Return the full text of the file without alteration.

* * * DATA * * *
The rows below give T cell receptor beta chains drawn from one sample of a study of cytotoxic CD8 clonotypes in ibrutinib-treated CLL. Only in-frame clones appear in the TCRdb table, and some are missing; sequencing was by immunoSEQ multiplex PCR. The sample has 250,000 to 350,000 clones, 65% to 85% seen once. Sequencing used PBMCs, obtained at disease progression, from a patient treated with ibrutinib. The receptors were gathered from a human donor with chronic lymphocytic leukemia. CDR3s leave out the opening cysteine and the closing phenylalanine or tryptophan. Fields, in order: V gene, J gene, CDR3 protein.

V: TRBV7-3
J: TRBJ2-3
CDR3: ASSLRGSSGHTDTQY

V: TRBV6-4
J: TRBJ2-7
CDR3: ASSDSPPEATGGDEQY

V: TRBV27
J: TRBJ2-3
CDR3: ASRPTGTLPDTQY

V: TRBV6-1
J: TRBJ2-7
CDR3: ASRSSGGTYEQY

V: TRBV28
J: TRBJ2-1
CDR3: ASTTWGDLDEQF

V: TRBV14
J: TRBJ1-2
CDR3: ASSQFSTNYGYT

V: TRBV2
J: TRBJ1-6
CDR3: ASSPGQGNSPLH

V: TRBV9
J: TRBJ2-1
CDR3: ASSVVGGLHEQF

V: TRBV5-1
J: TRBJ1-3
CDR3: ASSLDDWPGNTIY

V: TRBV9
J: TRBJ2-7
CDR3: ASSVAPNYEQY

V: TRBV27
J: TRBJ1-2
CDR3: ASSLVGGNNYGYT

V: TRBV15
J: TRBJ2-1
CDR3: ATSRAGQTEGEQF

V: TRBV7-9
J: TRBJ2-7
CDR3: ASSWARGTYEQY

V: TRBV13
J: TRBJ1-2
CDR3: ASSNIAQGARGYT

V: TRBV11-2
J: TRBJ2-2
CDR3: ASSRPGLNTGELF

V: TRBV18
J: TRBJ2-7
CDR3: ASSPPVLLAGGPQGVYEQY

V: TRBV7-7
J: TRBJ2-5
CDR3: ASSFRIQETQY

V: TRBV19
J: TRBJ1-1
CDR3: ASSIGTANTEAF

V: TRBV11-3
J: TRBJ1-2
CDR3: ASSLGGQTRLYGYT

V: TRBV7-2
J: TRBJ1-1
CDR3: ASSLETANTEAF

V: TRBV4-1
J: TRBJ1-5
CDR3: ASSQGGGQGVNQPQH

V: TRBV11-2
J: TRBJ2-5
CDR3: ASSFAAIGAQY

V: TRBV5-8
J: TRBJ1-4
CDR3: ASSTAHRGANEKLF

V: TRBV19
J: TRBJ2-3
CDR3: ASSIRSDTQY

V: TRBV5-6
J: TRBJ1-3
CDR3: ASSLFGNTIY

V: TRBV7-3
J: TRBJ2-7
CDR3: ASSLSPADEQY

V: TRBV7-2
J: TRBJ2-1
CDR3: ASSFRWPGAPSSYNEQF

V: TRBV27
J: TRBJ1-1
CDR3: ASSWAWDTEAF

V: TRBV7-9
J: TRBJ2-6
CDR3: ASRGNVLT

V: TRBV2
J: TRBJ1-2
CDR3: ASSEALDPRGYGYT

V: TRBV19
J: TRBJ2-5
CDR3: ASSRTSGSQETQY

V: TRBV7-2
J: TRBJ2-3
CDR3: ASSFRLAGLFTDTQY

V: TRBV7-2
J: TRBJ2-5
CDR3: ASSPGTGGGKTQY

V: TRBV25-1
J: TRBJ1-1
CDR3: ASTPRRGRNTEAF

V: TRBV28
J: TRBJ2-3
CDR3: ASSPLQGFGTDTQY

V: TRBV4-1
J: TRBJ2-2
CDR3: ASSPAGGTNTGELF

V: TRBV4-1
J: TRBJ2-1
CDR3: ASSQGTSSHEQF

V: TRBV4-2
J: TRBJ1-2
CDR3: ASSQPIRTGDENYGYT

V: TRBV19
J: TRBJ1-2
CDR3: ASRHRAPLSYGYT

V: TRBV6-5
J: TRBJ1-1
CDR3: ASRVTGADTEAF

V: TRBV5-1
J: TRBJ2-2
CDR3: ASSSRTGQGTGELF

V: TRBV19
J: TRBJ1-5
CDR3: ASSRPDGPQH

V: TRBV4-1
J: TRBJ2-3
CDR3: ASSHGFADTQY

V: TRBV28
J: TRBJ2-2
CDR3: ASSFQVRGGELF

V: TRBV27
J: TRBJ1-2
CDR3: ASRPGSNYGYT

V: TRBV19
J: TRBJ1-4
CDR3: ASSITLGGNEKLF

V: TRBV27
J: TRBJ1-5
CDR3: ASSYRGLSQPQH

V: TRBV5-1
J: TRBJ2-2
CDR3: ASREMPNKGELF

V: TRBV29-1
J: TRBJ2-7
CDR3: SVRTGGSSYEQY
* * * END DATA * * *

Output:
The rows below give T cell receptor beta chains drawn from one sample of a study of cytotoxic CD8 clonotypes in ibrutinib-treated CLL. Only in-frame clones appear in the TCRdb table, and some are missing; sequencing was by immunoSEQ multiplex PCR. The sample has 250,000 to 350,000 clones, 65% to 85% seen once. Sequencing used PBMCs, obtained at disease progression, from a patient treated with ibrutinib. The receptors were gathered from a human donor with chronic lymphocytic leukemia. CDR3s leave out the opening cysteine and the closing phenylalanine or tryptophan. Fields, in order: V gene, J gene, CDR3 protein.

V: TRBV7-3
J: TRBJ2-3
CDR3: ASSLRGSSGHTDTQY

V: TRBV6-4
J: TRBJ2-7
CDR3: ASSDSPPEATGGDEQY

V: TRBV27
J: TRBJ2-3
CDR3: ASRPTGTLPDTQY

V: TRBV6-1
J: TRBJ2-7
CDR3: ASRSSGGTYEQY

V: TRBV28
J: TRBJ2-1
CDR3: ASTTWGDLDEQF

V: TRBV14
J: TRBJ1-2
CDR3: ASSQFSTNYGYT

V: TRBV2
J: TRBJ1-6
CDR3: ASSPGQGNSPLH

V: TRBV9
J: TRBJ2-1
CDR3: ASSVVGGLHEQF

V: TRBV5-1
J: TRBJ1-3
CDR3: ASSLDDWPGNTIY

V: TRBV9
J: TRBJ2-7
CDR3: ASSVAPNYEQY

V: TRBV27
J: TRBJ1-2
CDR3: ASSLVGGNNYGYT

V: TRBV15
J: TRBJ2-1
CDR3: ATSRAGQTEGEQF

V: TRBV7-9
J: TRBJ2-7
CDR3: ASSWARGTYEQY

V: TRBV13
J: TRBJ1-2
CDR3: ASSNIAQGARGYT

V: TRBV11-2
J: TRBJ2-2
CDR3: ASSRPGLNTGELF

V: TRBV18
J: TRBJ2-7
CDR3: ASSPPVLLAGGPQGVYEQY

V: TRBV7-7
J: TRBJ2-5
CDR3: ASSFRIQETQY

V: TRBV19
J: TRBJ1-1
CDR3: ASSIGTANTEAF

V: TRBV11-3
J: TRBJ1-2
CDR3: ASSLGGQTRLYGYT

V: TRBV7-2
J: TRBJ1-1
CDR3: ASSLETANTEAF

V: TRBV4-1
J: TRBJ1-5
CDR3: ASSQGGGQGVNQPQH

V: TRBV11-2
J: TRBJ2-5
CDR3: ASSFAAIGAQY

V: TRBV5-8
J: TRBJ1-4
CDR3: ASSTAHRGANEKLF

V: TRBV19
J: TRBJ2-3
CDR3: ASSIRSDTQY

V: TRBV5-6
J: TRBJ1-3
CDR3: ASSLFGNTIY

V: TRBV7-3
J: TRBJ2-7
CDR3: ASSLSPADEQY

V: TRBV7-2
J: TRBJ2-1
CDR3: ASSFRWPGAPSSYNEQF

V: TRBV27
J: TRBJ1-1
CDR3: ASSWAWDTEAF

V: TRBV7-9
J: TRBJ2-6
CDR3: ASRGNVLT

V: TRBV2
J: TRBJ1-2
CDR3: ASSEALDPRGYGYT

V: TRBV19
J: TRBJ2-5
CDR3: ASSRTSGSQETQY

V: TRBV7-2
J: TRBJ2-3
CDR3: ASSFRLAGLFTDTQY

V: TRBV7-2
J: TRBJ2-5
CDR3: ASSPGTGGGKTQY

V: TRBV25-1
J: TRBJ1-1
CDR3: ASTPRRGRNTEAF

V: TRBV28
J: TRBJ2-3
CDR3: ASSPLQGFGTDTQY

V: TRBV4-1
J: TRBJ2-2
CDR3: ASSPAGGTNTGELF

V: TRBV4-1
J: TRBJ2-1
CDR3: ASSQGTSSHEQF

V: TRBV4-2
J: TRBJ1-2
CDR3: ASSQPIRTGDENYGYT

V: TRBV19
J: TRBJ1-2
CDR3: ASRHRAPLSYGYT

V: TRBV6-5
J: TRBJ1-1
CDR3: ASRVTGADTEAF

V: TRBV5-1
J: TRBJ2-2
CDR3: ASSSRTGQGTGELF

V: TRBV19
J: TRBJ1-5
CDR3: ASSRPDGPQH

V: TRBV4-1
J: TRBJ2-3
CDR3: ASSHGFADTQY

V: TRBV28
J: TRBJ2-2
CDR3: ASSFQVRGGELF

V: TRBV27
J: TRBJ1-2
CDR3: ASRPGSNYGYT

V: TRBV19
J: TRBJ1-4
CDR3: ASSITLGGNEKLF

V: TRBV27
J: TRBJ1-5
CDR3: ASSYRGLSQPQH

V: TRBV5-1
J: TRBJ2-2
CDR3: ASREMPNKGELF

V: TRBV29-1
J: TRBJ2-7
CDR3: SVRTGGSSYEQY